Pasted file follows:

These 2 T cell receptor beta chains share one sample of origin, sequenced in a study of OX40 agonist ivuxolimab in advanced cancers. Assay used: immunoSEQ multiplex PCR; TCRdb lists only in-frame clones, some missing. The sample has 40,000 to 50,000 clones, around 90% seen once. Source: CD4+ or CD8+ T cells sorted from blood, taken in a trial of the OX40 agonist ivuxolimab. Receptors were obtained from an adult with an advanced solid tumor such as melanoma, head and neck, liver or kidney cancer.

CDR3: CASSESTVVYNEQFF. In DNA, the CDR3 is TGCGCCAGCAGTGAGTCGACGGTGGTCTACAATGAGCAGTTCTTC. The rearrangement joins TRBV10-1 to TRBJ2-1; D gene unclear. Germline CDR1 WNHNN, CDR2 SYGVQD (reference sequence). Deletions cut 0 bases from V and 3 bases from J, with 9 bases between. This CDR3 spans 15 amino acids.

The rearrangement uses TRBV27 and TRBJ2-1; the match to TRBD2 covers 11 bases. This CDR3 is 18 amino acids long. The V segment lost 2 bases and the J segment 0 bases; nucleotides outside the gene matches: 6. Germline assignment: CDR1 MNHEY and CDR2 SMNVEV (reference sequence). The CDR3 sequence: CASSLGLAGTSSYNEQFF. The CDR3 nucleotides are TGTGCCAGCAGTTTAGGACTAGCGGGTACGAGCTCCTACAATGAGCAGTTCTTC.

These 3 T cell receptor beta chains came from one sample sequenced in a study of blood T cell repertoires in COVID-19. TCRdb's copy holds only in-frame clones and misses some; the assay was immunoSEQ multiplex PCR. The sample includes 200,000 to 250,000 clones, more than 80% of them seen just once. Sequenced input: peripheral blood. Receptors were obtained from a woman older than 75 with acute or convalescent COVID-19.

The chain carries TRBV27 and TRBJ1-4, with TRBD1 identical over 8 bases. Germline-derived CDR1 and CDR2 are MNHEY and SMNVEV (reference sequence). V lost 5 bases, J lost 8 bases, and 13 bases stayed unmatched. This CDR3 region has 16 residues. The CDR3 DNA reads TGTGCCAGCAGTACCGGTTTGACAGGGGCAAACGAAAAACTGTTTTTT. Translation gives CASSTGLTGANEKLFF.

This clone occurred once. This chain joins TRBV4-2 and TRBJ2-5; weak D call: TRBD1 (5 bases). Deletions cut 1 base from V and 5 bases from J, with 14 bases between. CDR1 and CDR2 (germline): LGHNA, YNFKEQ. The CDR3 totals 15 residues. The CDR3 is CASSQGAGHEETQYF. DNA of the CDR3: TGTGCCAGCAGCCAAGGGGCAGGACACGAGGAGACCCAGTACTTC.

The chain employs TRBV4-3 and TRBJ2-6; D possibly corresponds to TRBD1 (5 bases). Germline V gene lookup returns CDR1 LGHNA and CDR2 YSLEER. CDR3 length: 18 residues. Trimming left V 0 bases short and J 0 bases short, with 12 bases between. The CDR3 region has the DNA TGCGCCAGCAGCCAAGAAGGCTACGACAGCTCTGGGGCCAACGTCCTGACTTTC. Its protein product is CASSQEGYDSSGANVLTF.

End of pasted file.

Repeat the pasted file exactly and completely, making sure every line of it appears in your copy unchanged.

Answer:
These 2 T cell receptor beta chains share one sample of origin, sequenced in a study of OX40 agonist ivuxolimab in advanced cancers. Assay used: immunoSEQ multiplex PCR; TCRdb lists only in-frame clones, some missing. The sample has 40,000 to 50,000 clones, around 90% seen once. Source: CD4+ or CD8+ T cells sorted from blood, taken in a trial of the OX40 agonist ivuxolimab. Receptors were obtained from an adult with an advanced solid tumor such as melanoma, head and neck, liver or kidney cancer.

CDR3: CASSESTVVYNEQFF. In DNA, the CDR3 is TGCGCCAGCAGTGAGTCGACGGTGGTCTACAATGAGCAGTTCTTC. The rearrangement joins TRBV10-1 to TRBJ2-1; D gene unclear. Germline CDR1 WNHNN, CDR2 SYGVQD (reference sequence). Deletions cut 0 bases from V and 3 bases from J, with 9 bases between. This CDR3 spans 15 amino acids.

The rearrangement uses TRBV27 and TRBJ2-1; the match to TRBD2 covers 11 bases. This CDR3 is 18 amino acids long. The V segment lost 2 bases and the J segment 0 bases; nucleotides outside the gene matches: 6. Germline assignment: CDR1 MNHEY and CDR2 SMNVEV (reference sequence). The CDR3 sequence: CASSLGLAGTSSYNEQFF. The CDR3 nucleotides are TGTGCCAGCAGTTTAGGACTAGCGGGTACGAGCTCCTACAATGAGCAGTTCTTC.

These 3 T cell receptor beta chains came from one sample sequenced in a study of blood T cell repertoires in COVID-19. TCRdb's copy holds only in-frame clones and misses some; the assay was immunoSEQ multiplex PCR. The sample includes 200,000 to 250,000 clones, more than 80% of them seen just once. Sequenced input: peripheral blood. Receptors were obtained from a woman older than 75 with acute or convalescent COVID-19.

The chain carries TRBV27 and TRBJ1-4, with TRBD1 identical over 8 bases. Germline-derived CDR1 and CDR2 are MNHEY and SMNVEV (reference sequence). V lost 5 bases, J lost 8 bases, and 13 bases stayed unmatched. This CDR3 region has 16 residues. The CDR3 DNA reads TGTGCCAGCAGTACCGGTTTGACAGGGGCAAACGAAAAACTGTTTTTT. Translation gives CASSTGLTGANEKLFF.

This clone occurred once. This chain joins TRBV4-2 and TRBJ2-5; weak D call: TRBD1 (5 bases). Deletions cut 1 base from V and 5 bases from J, with 14 bases between. CDR1 and CDR2 (germline): LGHNA, YNFKEQ. The CDR3 totals 15 residues. The CDR3 is CASSQGAGHEETQYF. DNA of the CDR3: TGTGCCAGCAGCCAAGGGGCAGGACACGAGGAGACCCAGTACTTC.

The chain employs TRBV4-3 and TRBJ2-6; D possibly corresponds to TRBD1 (5 bases). Germline V gene lookup returns CDR1 LGHNA and CDR2 YSLEER. CDR3 length: 18 residues. Trimming left V 0 bases short and J 0 bases short, with 12 bases between. The CDR3 region has the DNA TGCGCCAGCAGCCAAGAAGGCTACGACAGCTCTGGGGCCAACGTCCTGACTTTC. Its protein product is CASSQEGYDSSGANVLTF.